As part of our coverage of Eastern Illinois University’s Lions in Winter literary event, our own Nina Samii-Frye interviewed Dr. Jason Koo. Here’s their conversation.


Smile Politely: Do you ever draw from your experiences as a professor when writing a poem? What do you believe is the most poetic aspect of teaching?

Jason Koo: Not often, but yes. The last poem in my new book, "Work," draws upon my experiences teaching composition a few years ago at Lehman College of the City University of New York. It explores how the kinds of work I do--writing poetry and teaching writing--are odd kinds of work, involving a "particular" kind of pain--the poem riffs off the word "particularly"--or perhaps I should say the pain of particularity. This is compared to the work my cat does--sleep--and the work my girlfriend does, teaching yoga, which both seem more immediately pleasurable. I would say the most "poetic" aspect of teaching--though I usually only use that adjective pejoratively--is that you can inspire people and change their ways of looking at the world through words. This is why I enjoy teaching: it feels like a natural extension of my "poetic" self.

SP: You often write about light: how it is fresh in the morning, how it streams through the window as you eat a tuna sandwich, how you "read" it as it falls across objects in a room. Why do you seem to take light's appearance so personally?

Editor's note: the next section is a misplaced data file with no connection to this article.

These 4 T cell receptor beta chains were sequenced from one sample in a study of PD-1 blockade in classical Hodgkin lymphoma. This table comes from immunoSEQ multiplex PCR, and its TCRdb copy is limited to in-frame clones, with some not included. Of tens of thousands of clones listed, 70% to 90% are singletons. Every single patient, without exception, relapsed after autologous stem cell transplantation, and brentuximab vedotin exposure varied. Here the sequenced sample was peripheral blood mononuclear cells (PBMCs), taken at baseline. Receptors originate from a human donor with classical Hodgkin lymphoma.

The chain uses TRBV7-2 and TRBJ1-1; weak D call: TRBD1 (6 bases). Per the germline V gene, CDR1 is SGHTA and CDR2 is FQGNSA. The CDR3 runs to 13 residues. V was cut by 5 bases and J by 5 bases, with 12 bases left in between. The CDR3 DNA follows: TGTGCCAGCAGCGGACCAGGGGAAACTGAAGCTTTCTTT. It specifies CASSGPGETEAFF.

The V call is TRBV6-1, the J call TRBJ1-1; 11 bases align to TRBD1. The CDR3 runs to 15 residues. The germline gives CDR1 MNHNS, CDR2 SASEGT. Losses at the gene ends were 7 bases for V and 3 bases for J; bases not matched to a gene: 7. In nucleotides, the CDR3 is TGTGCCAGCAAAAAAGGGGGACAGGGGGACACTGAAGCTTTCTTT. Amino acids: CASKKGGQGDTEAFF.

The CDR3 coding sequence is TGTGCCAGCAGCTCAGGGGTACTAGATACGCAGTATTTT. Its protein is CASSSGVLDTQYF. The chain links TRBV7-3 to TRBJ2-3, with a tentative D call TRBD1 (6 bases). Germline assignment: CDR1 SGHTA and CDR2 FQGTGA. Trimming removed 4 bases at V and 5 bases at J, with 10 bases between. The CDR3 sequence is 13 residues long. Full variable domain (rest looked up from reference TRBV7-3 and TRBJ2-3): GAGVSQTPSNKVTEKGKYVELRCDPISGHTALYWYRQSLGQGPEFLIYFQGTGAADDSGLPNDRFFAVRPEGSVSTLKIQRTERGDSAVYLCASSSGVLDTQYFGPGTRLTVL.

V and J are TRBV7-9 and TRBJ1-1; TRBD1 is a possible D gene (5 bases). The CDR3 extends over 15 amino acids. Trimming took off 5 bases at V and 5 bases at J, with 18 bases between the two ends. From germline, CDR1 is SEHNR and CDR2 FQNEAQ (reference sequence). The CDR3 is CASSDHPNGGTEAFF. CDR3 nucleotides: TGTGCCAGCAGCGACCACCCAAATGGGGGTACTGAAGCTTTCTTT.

Koo: Well, doesn't everyone? Or shouldn't everyone? I would say if you're not taking light personally, you're not really living. Which of course is true of us most of the time — we're usually about 85% asleep. One reason to write a poem, or read a poem, or look at a painting, or watch a film, or look at a beautiful building, or walk through one, is to notice the light. This is the life source. Many times in poems I am writing as a way of becoming conscious of the light around me, which leads to greater consciousness of my life and the world. I would say that I still do not write about light enough. Read Emerson or Louis Kahn--the Emerson of architecture--and you're flooded with light in every sentence.

SP: A common cliche is that one should focus on the journey, not the destination. However, your poem about traveling and temporary lodging make the journey seem awfully unpleasant. Do you think it's more important to focus on a journey or the destination? Why?

Koo: I would say that poem's not really about the journey. Or the destination. I would say it's about stasis--motels are purgatorial spaces, middle grounds where you're adrift, neither on a journey nor at a destination. That said, the fun of that poem is the journey from one purgatorial space to another via the passport of different online motel reviews I used as fodder for the poem. Overall, the speaker of Man on Extremely Small Island is trying to burst out of different purgatorial spaces--his apartment, motels, airports, etc--into more open spaces, but one of the ironies is how even the open road in America becomes its own kind of purgatorial space. Your last question is a bit tricky because of course as a poet I would say the journey is more important than the destination, but I would also say that you can't really enjoy the journey unless you have some sense of destination. I think a completely open road, just like a completely open poem, is ultimately debilitating.